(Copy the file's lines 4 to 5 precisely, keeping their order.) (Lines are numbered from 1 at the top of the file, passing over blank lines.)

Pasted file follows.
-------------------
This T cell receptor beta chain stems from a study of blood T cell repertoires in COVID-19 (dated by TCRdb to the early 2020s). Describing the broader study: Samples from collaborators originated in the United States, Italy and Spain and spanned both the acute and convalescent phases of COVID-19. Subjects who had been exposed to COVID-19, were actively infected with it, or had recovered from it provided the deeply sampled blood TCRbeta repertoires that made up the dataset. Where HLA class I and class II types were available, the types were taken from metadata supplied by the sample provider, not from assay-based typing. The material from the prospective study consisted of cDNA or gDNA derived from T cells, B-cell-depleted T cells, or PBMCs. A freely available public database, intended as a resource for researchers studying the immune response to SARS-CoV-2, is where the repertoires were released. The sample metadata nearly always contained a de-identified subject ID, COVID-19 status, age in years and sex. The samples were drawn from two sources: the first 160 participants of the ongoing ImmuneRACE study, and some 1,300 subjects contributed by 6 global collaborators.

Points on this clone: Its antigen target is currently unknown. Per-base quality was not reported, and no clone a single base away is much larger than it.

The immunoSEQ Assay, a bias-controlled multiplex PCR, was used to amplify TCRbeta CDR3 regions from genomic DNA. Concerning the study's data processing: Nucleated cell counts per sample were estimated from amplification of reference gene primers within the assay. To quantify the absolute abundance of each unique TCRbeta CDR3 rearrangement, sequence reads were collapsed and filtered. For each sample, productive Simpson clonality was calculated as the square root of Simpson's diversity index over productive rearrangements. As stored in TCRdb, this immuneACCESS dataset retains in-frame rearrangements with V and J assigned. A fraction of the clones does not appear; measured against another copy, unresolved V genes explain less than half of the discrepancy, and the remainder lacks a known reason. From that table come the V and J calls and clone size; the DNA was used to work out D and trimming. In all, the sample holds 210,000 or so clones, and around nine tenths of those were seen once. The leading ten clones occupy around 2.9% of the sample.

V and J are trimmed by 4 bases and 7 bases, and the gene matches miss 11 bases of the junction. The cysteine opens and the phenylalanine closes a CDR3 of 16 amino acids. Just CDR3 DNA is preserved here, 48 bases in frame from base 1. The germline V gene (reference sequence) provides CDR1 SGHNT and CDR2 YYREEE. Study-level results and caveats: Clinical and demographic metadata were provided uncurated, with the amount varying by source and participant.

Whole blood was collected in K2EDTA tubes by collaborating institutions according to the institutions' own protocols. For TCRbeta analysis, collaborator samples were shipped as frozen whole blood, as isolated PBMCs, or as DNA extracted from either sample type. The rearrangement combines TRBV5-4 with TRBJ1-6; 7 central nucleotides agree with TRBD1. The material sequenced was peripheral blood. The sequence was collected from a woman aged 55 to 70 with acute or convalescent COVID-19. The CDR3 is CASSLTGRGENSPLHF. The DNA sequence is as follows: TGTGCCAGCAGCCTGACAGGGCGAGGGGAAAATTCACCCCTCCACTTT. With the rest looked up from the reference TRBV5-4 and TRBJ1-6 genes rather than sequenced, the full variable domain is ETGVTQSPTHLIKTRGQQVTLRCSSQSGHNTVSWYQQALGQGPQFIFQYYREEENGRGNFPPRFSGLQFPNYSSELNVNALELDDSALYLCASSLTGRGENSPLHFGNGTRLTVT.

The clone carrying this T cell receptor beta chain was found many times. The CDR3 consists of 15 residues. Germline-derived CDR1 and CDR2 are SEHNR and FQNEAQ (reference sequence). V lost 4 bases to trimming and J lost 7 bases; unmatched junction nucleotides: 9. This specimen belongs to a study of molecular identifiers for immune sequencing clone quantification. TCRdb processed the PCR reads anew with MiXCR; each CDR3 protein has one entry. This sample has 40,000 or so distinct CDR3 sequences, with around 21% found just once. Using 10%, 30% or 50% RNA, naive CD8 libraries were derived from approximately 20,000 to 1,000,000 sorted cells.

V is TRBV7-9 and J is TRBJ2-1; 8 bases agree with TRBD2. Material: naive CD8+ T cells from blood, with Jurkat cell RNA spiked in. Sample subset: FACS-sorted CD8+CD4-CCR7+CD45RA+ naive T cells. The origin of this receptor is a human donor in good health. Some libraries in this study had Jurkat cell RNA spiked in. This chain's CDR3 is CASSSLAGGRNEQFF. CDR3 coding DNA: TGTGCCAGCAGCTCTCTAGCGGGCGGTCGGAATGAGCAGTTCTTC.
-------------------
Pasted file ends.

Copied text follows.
V and J are trimmed by 4 bases and 7 bases, and the gene matches miss 11 bases of the junction. The cysteine opens and the phenylalanine closes a CDR3 of 16 amino acids. Just CDR3 DNA is preserved here, 48 bases in frame from base 1. The germline V gene (reference sequence) provides CDR1 SGHNT and CDR2 YYREEE. Study-level results and caveats: Clinical and demographic metadata were provided uncurated, with the amount varying by source and participant.

Whole blood was collected in K2EDTA tubes by collaborating institutions according to the institutions' own protocols. For TCRbeta analysis, collaborator samples were shipped as frozen whole blood, as isolated PBMCs, or as DNA extracted from either sample type. The rearrangement combines TRBV5-4 with TRBJ1-6; 7 central nucleotides agree with TRBD1. The material sequenced was peripheral blood. The sequence was collected from a woman aged 55 to 70 with acute or convalescent COVID-19. The CDR3 is CASSLTGRGENSPLHF. The DNA sequence is as follows: TGTGCCAGCAGCCTGACAGGGCGAGGGGAAAATTCACCCCTCCACTTT. With the rest looked up from the reference TRBV5-4 and TRBJ1-6 genes rather than sequenced, the full variable domain is ETGVTQSPTHLIKTRGQQVTLRCSSQSGHNTVSWYQQALGQGPQFIFQYYREEENGRGNFPPRFSGLQFPNYSSELNVNALELDDSALYLCASSLTGRGENSPLHFGNGTRLTVT.